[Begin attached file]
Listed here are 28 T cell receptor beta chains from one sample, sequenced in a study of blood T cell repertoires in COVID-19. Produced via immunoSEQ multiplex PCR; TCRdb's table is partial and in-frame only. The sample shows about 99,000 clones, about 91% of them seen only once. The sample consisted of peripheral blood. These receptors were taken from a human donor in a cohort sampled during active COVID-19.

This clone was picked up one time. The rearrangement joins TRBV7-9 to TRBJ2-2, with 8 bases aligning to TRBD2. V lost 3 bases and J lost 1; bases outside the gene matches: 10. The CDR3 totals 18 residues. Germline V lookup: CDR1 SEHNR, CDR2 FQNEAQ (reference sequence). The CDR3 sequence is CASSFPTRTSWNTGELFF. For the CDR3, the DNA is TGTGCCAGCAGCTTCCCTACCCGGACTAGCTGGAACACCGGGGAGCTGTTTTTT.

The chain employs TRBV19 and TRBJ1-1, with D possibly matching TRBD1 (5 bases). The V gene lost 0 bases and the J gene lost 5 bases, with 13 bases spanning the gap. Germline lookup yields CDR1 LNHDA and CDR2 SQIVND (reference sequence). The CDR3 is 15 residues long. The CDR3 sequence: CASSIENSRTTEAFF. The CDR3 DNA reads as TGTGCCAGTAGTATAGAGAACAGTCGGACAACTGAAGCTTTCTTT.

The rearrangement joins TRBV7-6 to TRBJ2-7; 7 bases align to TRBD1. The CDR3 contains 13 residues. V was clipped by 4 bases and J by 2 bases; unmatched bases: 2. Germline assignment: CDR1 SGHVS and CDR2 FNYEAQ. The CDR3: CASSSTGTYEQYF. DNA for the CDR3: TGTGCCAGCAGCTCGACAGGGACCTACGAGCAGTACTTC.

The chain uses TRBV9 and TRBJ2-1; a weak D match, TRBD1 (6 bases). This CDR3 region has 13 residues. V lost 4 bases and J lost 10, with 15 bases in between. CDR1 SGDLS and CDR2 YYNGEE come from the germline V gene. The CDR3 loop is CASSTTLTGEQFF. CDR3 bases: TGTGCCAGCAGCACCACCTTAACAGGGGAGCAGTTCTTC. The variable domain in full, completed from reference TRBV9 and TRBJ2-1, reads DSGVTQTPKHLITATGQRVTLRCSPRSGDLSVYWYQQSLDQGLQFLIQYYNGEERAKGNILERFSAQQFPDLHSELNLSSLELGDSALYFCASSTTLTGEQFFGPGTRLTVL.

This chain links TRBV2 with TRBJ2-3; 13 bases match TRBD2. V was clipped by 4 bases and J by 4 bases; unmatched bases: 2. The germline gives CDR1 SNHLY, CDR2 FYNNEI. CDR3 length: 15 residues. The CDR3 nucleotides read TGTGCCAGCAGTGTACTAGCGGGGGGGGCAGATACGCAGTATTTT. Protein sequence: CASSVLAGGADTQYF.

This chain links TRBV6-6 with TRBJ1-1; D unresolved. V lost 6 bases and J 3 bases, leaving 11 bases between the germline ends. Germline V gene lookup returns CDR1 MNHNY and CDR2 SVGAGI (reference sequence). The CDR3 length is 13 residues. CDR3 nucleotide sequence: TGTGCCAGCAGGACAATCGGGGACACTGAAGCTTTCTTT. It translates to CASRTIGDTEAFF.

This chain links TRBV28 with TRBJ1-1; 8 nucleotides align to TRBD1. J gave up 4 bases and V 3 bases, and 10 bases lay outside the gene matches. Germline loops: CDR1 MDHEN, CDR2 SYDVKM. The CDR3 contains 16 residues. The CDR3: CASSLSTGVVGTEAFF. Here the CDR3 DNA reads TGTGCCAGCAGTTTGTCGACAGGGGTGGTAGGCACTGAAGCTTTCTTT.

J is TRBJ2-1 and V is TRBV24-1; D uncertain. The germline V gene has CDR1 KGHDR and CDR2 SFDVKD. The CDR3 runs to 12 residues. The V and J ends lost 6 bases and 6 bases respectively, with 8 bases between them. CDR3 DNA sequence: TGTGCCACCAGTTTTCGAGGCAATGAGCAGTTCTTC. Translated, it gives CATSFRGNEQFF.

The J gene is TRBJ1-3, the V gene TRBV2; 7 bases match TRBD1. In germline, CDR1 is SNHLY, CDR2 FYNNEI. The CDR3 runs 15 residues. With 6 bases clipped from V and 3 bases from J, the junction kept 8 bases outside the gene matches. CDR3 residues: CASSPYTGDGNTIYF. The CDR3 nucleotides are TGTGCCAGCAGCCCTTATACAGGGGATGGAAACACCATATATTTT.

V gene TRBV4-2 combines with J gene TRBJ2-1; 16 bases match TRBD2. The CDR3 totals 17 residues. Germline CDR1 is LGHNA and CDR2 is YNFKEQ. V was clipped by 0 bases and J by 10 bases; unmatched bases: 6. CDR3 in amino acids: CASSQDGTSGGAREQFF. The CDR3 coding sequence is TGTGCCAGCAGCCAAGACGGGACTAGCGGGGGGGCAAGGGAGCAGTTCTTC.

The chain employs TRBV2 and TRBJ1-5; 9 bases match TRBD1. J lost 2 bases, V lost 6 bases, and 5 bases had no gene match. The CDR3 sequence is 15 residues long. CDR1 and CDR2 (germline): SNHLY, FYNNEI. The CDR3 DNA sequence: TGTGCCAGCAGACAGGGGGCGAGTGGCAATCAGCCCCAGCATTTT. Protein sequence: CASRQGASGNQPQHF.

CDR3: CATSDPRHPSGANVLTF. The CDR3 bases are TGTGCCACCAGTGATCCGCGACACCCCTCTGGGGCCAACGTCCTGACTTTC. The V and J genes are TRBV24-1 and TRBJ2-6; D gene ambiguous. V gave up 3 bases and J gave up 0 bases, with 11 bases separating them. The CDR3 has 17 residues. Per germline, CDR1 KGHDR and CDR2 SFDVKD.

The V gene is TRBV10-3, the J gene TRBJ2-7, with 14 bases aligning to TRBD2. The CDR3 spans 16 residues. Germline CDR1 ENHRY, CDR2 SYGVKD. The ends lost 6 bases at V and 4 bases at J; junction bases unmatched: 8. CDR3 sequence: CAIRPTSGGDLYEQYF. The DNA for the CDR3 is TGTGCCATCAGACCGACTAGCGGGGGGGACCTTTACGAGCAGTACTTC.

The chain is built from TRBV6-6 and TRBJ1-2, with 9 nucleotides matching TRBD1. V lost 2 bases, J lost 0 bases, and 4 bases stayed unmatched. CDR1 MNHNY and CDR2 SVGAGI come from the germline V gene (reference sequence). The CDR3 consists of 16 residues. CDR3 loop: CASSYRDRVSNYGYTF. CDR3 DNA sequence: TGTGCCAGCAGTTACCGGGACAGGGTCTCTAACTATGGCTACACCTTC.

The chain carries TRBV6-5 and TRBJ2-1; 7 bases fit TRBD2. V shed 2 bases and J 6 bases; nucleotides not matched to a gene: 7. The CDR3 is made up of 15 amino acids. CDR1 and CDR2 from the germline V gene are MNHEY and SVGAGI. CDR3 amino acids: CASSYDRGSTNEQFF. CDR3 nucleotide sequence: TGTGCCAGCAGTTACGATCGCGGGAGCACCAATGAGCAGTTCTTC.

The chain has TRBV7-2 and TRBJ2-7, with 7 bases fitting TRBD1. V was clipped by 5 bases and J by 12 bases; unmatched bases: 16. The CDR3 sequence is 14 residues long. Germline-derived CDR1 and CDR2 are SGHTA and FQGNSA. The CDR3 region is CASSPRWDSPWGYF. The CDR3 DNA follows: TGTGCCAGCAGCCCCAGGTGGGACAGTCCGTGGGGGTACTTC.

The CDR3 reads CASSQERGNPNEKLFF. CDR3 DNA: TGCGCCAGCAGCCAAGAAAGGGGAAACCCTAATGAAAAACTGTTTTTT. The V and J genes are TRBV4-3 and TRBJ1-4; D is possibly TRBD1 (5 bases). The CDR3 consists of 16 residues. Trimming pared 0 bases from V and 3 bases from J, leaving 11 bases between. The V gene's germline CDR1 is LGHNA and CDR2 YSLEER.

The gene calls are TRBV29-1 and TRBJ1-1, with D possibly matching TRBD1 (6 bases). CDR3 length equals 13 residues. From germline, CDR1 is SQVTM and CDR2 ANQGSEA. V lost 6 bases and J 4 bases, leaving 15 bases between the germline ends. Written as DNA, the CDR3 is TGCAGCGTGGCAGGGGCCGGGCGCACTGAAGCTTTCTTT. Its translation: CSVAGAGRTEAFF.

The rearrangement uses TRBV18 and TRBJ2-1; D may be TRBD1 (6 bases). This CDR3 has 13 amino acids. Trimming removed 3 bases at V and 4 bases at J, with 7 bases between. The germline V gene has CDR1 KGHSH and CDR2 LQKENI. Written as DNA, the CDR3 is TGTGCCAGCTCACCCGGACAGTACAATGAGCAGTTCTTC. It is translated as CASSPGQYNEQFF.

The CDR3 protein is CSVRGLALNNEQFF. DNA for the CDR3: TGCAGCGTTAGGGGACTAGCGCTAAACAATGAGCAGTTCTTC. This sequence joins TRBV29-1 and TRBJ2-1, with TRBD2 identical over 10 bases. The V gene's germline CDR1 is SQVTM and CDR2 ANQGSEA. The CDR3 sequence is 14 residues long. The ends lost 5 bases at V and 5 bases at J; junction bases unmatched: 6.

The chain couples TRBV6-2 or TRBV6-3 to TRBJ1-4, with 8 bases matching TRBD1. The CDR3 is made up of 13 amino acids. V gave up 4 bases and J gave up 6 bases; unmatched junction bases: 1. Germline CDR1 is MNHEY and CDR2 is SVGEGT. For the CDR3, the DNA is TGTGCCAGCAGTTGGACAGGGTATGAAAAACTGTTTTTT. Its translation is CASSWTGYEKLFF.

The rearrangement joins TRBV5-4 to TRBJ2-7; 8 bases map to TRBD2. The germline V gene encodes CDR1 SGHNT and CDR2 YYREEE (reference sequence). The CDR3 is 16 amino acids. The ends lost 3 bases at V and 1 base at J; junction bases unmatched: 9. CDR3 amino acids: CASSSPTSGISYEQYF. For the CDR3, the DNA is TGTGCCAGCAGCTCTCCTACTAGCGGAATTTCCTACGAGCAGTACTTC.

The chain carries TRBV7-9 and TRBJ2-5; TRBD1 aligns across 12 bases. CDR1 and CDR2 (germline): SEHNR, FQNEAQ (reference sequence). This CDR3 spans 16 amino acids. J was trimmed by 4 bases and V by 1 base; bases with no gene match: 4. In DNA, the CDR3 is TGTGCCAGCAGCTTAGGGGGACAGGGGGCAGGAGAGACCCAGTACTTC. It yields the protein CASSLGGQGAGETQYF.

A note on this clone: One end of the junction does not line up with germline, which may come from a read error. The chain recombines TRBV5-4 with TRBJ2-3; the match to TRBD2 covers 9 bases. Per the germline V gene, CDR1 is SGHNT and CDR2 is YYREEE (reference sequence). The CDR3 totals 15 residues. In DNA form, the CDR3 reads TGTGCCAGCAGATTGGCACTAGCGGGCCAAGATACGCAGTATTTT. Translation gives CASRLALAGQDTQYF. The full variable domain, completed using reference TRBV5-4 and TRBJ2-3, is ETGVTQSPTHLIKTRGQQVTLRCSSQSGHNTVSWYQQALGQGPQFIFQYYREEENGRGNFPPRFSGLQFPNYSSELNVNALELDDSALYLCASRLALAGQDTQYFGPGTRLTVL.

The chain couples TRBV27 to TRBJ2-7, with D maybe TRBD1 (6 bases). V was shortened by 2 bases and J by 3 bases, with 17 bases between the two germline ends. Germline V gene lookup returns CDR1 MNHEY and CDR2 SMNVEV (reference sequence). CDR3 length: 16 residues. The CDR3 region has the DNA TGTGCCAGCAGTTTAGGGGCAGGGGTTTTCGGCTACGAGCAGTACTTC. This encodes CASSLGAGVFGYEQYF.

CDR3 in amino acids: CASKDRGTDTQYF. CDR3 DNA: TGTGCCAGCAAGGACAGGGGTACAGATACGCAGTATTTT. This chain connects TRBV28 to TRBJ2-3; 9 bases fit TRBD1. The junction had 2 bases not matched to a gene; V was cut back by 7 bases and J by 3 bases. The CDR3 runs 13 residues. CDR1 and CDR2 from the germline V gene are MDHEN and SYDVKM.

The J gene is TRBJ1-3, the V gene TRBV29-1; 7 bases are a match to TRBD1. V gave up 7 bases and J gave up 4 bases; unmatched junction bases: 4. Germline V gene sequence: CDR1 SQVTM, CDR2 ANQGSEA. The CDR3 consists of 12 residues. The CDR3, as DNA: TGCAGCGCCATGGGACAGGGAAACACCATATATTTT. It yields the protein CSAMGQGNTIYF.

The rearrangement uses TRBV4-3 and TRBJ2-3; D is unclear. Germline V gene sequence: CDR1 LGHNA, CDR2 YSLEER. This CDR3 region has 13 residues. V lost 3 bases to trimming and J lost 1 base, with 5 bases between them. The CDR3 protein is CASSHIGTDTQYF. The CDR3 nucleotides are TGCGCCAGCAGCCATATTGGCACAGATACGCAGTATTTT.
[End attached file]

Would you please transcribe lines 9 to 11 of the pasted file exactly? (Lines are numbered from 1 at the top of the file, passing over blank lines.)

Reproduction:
J is TRBJ2-1 and V is TRBV24-1; D uncertain. The germline V gene has CDR1 KGHDR and CDR2 SFDVKD. The CDR3 runs to 12 residues. The V and J ends lost 6 bases and 6 bases respectively, with 8 bases between them. CDR3 DNA sequence: TGTGCCACCAGTTTTCGAGGCAATGAGCAGTTCTTC. Translated, it gives CATSFRGNEQFF.

The J gene is TRBJ1-3, the V gene TRBV2; 7 bases match TRBD1. In germline, CDR1 is SNHLY, CDR2 FYNNEI. The CDR3 runs 15 residues. With 6 bases clipped from V and 3 bases from J, the junction kept 8 bases outside the gene matches. CDR3 residues: CASSPYTGDGNTIYF. The CDR3 nucleotides are TGTGCCAGCAGCCCTTATACAGGGGATGGAAACACCATATATTTT.

V gene TRBV4-2 combines with J gene TRBJ2-1; 16 bases match TRBD2. The CDR3 totals 17 residues. Germline CDR1 is LGHNA and CDR2 is YNFKEQ. V was clipped by 0 bases and J by 10 bases; unmatched bases: 6. CDR3 in amino acids: CASSQDGTSGGAREQFF. The CDR3 coding sequence is TGTGCCAGCAGCCAAGACGGGACTAGCGGGGGGGCAAGGGAGCAGTTCTTC.